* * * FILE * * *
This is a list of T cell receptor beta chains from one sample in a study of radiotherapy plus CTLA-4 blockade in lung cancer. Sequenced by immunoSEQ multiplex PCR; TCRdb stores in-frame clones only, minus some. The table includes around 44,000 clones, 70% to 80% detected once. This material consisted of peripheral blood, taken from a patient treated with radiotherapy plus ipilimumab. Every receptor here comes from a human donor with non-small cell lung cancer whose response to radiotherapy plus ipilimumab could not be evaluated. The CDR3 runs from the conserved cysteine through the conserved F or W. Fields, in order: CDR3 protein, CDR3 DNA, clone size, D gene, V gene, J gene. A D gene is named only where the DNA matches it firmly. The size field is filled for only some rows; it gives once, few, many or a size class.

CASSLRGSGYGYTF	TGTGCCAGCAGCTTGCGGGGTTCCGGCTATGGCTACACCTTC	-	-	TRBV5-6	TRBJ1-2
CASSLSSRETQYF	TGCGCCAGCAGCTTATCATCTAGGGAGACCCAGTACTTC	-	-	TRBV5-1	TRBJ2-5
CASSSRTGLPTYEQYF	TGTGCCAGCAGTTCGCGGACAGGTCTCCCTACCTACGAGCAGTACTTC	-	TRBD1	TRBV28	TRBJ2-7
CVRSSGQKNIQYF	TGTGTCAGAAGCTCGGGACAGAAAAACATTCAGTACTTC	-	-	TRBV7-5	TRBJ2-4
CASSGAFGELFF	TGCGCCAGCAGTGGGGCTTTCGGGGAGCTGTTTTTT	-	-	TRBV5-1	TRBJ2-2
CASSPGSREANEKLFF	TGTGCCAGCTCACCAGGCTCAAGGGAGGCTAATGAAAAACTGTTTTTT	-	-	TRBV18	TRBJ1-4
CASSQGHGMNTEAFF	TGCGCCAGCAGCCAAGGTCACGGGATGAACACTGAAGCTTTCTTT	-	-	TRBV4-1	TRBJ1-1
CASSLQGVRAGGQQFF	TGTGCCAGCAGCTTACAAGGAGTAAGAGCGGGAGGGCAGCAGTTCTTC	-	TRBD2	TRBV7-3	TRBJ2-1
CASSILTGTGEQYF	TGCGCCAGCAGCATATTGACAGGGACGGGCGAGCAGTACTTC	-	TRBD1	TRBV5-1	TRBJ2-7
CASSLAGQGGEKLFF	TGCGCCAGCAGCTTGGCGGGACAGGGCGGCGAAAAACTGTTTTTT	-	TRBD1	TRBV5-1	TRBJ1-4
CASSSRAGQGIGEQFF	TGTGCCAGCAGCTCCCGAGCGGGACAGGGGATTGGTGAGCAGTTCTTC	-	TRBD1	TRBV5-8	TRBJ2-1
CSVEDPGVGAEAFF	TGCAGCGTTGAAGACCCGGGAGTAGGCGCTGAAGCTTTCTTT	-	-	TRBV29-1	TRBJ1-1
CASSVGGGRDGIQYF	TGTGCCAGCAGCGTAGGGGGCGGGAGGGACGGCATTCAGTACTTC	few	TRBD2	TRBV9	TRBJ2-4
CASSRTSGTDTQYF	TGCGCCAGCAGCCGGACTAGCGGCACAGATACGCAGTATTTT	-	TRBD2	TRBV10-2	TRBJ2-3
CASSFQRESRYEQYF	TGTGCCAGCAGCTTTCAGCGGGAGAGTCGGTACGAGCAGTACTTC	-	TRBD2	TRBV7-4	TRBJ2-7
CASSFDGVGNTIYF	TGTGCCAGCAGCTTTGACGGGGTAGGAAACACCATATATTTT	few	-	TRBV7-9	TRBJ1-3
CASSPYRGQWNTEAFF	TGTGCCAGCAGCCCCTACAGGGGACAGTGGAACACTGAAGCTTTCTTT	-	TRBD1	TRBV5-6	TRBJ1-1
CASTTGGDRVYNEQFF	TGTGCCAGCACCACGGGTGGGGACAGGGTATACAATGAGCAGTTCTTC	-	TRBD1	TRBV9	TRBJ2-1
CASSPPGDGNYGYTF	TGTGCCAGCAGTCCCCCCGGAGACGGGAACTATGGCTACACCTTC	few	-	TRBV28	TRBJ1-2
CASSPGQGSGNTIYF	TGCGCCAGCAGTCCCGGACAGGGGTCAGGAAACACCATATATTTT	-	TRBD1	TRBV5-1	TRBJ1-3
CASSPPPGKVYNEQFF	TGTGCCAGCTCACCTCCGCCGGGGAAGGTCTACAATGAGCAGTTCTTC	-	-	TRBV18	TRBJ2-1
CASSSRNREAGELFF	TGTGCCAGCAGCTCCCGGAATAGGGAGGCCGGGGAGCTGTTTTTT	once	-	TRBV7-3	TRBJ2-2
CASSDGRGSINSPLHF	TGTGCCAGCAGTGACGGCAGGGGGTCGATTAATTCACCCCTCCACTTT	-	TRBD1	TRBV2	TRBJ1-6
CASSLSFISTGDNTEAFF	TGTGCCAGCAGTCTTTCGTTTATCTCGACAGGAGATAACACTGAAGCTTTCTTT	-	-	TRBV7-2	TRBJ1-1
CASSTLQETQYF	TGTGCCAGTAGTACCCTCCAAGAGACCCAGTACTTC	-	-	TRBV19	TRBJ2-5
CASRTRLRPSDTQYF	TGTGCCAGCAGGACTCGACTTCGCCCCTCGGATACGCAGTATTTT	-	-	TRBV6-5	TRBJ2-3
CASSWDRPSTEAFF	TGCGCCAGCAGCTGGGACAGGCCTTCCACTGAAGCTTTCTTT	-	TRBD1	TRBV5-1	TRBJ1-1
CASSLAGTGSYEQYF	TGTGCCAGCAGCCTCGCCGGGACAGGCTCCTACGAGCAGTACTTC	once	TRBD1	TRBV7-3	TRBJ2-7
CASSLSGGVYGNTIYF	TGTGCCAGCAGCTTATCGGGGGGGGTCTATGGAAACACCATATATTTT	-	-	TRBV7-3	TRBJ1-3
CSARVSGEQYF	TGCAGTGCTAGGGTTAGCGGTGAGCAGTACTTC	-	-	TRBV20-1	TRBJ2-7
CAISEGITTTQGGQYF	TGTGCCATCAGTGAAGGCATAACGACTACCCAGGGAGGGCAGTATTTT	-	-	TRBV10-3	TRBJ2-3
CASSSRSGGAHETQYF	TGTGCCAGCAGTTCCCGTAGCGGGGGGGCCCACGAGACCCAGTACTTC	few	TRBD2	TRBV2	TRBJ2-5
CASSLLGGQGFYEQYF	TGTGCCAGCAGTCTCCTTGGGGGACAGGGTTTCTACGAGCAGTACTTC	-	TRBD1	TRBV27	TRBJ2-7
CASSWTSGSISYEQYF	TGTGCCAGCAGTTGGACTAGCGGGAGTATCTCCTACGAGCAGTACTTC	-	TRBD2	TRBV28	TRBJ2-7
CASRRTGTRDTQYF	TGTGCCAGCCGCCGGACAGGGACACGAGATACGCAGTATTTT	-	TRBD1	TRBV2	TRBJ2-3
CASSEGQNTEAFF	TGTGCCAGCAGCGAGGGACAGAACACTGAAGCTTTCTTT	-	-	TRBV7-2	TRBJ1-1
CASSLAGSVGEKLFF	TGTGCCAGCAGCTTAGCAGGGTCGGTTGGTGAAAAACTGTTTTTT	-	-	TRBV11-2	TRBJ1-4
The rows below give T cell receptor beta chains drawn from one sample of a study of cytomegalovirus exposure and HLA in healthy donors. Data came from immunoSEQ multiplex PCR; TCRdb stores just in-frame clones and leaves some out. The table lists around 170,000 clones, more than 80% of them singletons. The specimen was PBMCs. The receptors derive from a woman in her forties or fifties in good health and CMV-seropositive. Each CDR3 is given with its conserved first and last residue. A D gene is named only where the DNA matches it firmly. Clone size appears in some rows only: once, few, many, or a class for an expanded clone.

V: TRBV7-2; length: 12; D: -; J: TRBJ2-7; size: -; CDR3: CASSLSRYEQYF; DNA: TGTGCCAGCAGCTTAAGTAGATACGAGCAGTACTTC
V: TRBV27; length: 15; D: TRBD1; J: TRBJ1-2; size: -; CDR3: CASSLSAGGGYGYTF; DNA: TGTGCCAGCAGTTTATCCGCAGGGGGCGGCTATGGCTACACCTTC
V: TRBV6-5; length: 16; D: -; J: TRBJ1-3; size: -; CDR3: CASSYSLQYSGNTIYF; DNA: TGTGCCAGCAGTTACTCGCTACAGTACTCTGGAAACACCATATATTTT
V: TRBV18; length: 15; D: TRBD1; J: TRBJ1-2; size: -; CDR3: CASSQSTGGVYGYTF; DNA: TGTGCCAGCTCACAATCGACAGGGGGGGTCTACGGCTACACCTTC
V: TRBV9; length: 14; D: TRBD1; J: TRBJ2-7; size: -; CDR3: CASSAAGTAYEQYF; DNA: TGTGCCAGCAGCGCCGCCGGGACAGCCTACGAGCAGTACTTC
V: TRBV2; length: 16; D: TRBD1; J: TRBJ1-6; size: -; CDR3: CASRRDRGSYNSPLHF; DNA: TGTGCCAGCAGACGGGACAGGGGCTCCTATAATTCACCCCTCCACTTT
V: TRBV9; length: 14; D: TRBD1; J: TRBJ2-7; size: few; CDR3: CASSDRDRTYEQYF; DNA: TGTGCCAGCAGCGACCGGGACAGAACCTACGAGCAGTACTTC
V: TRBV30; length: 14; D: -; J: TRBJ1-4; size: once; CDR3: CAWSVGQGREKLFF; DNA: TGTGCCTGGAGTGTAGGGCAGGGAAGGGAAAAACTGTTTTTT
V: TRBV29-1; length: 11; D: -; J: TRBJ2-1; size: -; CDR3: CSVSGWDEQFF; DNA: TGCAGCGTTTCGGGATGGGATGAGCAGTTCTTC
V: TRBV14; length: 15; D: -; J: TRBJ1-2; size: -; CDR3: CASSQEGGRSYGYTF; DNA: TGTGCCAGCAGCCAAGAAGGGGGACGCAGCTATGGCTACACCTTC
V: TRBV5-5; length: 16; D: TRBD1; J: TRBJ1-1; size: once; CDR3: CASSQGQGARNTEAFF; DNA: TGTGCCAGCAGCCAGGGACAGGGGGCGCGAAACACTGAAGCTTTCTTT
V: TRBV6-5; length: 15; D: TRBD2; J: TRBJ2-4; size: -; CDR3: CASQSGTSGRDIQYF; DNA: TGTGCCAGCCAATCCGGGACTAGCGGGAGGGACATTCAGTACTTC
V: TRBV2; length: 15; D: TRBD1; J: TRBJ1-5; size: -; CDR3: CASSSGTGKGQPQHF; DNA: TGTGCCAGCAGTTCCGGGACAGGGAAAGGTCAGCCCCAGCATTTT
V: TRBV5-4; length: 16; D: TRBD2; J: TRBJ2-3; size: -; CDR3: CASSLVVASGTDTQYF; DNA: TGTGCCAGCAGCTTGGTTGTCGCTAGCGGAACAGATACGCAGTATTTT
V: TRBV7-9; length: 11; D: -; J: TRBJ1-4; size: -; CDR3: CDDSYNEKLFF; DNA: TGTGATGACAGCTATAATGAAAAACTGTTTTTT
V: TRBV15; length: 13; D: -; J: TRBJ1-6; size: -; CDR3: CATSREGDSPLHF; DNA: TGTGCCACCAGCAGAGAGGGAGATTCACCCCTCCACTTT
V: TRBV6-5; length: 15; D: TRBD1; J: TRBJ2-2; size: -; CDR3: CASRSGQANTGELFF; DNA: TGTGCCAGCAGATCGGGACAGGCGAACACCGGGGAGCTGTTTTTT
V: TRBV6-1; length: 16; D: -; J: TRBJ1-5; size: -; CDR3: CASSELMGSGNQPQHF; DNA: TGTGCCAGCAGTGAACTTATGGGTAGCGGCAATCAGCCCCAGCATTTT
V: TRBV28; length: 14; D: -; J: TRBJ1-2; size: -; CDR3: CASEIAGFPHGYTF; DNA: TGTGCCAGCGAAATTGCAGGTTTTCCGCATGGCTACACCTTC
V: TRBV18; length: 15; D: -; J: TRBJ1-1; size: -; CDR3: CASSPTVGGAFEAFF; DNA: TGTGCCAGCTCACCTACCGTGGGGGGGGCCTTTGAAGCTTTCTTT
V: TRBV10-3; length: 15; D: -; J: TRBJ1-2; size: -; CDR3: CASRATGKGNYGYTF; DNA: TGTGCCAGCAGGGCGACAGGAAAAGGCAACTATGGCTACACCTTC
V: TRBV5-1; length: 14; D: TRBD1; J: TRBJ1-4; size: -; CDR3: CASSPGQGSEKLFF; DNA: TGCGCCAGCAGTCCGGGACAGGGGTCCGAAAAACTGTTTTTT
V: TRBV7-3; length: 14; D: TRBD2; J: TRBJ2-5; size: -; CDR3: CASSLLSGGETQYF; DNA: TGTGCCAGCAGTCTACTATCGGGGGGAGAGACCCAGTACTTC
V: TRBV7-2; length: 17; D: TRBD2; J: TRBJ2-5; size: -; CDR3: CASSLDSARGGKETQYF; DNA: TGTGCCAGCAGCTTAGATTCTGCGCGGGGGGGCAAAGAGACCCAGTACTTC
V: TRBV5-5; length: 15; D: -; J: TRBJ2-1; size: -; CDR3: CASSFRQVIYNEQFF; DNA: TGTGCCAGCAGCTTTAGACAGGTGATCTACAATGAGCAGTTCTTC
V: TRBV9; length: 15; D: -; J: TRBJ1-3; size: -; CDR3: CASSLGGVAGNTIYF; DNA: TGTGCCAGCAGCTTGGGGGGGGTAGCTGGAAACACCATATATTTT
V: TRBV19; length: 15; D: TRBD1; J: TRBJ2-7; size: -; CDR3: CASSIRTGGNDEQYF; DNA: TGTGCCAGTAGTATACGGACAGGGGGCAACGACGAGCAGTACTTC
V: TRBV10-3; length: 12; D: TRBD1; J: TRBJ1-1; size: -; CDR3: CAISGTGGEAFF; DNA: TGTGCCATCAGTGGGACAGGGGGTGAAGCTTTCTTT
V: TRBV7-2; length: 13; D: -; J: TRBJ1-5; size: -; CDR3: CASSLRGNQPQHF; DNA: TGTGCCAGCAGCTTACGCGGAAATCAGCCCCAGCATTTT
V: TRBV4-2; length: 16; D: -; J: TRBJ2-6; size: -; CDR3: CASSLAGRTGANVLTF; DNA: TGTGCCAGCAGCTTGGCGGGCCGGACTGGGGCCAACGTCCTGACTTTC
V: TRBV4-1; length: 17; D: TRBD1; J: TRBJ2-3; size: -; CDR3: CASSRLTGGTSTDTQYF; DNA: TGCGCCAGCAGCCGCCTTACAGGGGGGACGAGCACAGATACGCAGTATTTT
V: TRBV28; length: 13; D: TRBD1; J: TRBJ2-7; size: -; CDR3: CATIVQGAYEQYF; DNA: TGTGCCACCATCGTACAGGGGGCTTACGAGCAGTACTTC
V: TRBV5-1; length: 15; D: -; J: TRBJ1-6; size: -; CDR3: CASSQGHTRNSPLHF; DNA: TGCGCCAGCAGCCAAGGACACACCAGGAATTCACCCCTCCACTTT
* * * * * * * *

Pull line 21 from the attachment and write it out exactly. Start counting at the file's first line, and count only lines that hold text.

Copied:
CASSPGQGSGNTIYF	TGCGCCAGCAGTCCCGGACAGGGGTCAGGAAACACCATATATTTT	-	TRBD1	TRBV5-1	TRBJ1-3